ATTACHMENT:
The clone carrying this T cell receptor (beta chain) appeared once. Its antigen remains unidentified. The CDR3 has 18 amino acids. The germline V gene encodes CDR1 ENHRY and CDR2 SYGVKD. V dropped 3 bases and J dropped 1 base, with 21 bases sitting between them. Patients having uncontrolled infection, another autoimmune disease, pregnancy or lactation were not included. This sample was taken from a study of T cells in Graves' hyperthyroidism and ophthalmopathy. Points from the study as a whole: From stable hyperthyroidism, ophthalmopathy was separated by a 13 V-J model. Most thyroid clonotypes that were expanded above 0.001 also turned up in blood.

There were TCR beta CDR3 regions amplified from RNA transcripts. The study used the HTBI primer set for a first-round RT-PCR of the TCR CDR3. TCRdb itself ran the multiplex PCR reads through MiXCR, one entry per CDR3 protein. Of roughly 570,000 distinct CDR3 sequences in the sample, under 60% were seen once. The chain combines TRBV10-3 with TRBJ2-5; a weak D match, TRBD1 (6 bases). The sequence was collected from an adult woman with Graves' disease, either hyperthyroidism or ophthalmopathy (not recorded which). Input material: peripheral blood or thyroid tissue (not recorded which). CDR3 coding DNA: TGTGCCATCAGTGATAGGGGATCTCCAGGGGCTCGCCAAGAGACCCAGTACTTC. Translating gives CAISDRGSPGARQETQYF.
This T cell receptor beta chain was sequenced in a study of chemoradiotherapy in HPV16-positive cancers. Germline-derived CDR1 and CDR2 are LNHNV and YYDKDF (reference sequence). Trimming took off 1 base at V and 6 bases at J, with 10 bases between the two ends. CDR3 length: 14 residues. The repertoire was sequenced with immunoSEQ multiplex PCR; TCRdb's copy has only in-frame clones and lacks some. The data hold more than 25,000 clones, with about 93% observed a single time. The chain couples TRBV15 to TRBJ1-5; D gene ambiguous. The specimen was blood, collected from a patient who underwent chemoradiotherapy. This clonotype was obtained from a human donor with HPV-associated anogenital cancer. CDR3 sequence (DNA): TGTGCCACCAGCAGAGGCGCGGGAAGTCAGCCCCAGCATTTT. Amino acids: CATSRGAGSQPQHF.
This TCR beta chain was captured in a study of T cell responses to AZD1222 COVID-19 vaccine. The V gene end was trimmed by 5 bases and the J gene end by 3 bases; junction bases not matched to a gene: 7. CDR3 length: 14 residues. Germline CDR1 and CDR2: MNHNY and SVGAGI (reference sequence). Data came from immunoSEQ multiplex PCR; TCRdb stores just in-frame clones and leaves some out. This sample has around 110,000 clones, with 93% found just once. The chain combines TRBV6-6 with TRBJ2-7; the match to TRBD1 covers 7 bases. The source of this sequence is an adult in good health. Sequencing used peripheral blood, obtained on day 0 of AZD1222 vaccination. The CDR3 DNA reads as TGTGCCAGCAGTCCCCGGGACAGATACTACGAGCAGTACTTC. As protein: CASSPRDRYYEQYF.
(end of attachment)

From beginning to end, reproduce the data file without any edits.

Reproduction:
The clone carrying this T cell receptor (beta chain) appeared once. Its antigen remains unidentified. The CDR3 has 18 amino acids. The germline V gene encodes CDR1 ENHRY and CDR2 SYGVKD. V dropped 3 bases and J dropped 1 base, with 21 bases sitting between them. Patients having uncontrolled infection, another autoimmune disease, pregnancy or lactation were not included. This sample was taken from a study of T cells in Graves' hyperthyroidism and ophthalmopathy. Points from the study as a whole: From stable hyperthyroidism, ophthalmopathy was separated by a 13 V-J model. Most thyroid clonotypes that were expanded above 0.001 also turned up in blood.

There were TCR beta CDR3 regions amplified from RNA transcripts. The study used the HTBI primer set for a first-round RT-PCR of the TCR CDR3. TCRdb itself ran the multiplex PCR reads through MiXCR, one entry per CDR3 protein. Of roughly 570,000 distinct CDR3 sequences in the sample, under 60% were seen once. The chain combines TRBV10-3 with TRBJ2-5; a weak D match, TRBD1 (6 bases). The sequence was collected from an adult woman with Graves' disease, either hyperthyroidism or ophthalmopathy (not recorded which). Input material: peripheral blood or thyroid tissue (not recorded which). CDR3 coding DNA: TGTGCCATCAGTGATAGGGGATCTCCAGGGGCTCGCCAAGAGACCCAGTACTTC. Translating gives CAISDRGSPGARQETQYF.
This T cell receptor beta chain was sequenced in a study of chemoradiotherapy in HPV16-positive cancers. Germline-derived CDR1 and CDR2 are LNHNV and YYDKDF (reference sequence). Trimming took off 1 base at V and 6 bases at J, with 10 bases between the two ends. CDR3 length: 14 residues. The repertoire was sequenced with immunoSEQ multiplex PCR; TCRdb's copy has only in-frame clones and lacks some. The data hold more than 25,000 clones, with about 93% observed a single time. The chain couples TRBV15 to TRBJ1-5; D gene ambiguous. The specimen was blood, collected from a patient who underwent chemoradiotherapy. This clonotype was obtained from a human donor with HPV-associated anogenital cancer. CDR3 sequence (DNA): TGTGCCACCAGCAGAGGCGCGGGAAGTCAGCCCCAGCATTTT. Amino acids: CATSRGAGSQPQHF.
This TCR beta chain was captured in a study of T cell responses to AZD1222 COVID-19 vaccine. The V gene end was trimmed by 5 bases and the J gene end by 3 bases; junction bases not matched to a gene: 7. CDR3 length: 14 residues. Germline CDR1 and CDR2: MNHNY and SVGAGI (reference sequence). Data came from immunoSEQ multiplex PCR; TCRdb stores just in-frame clones and leaves some out. This sample has around 110,000 clones, with 93% found just once. The chain combines TRBV6-6 with TRBJ2-7; the match to TRBD1 covers 7 bases. The source of this sequence is an adult in good health. Sequencing used peripheral blood, obtained on day 0 of AZD1222 vaccination. The CDR3 DNA reads as TGTGCCAGCAGTCCCCGGGACAGATACTACGAGCAGTACTTC. As protein: CASSPRDRYYEQYF.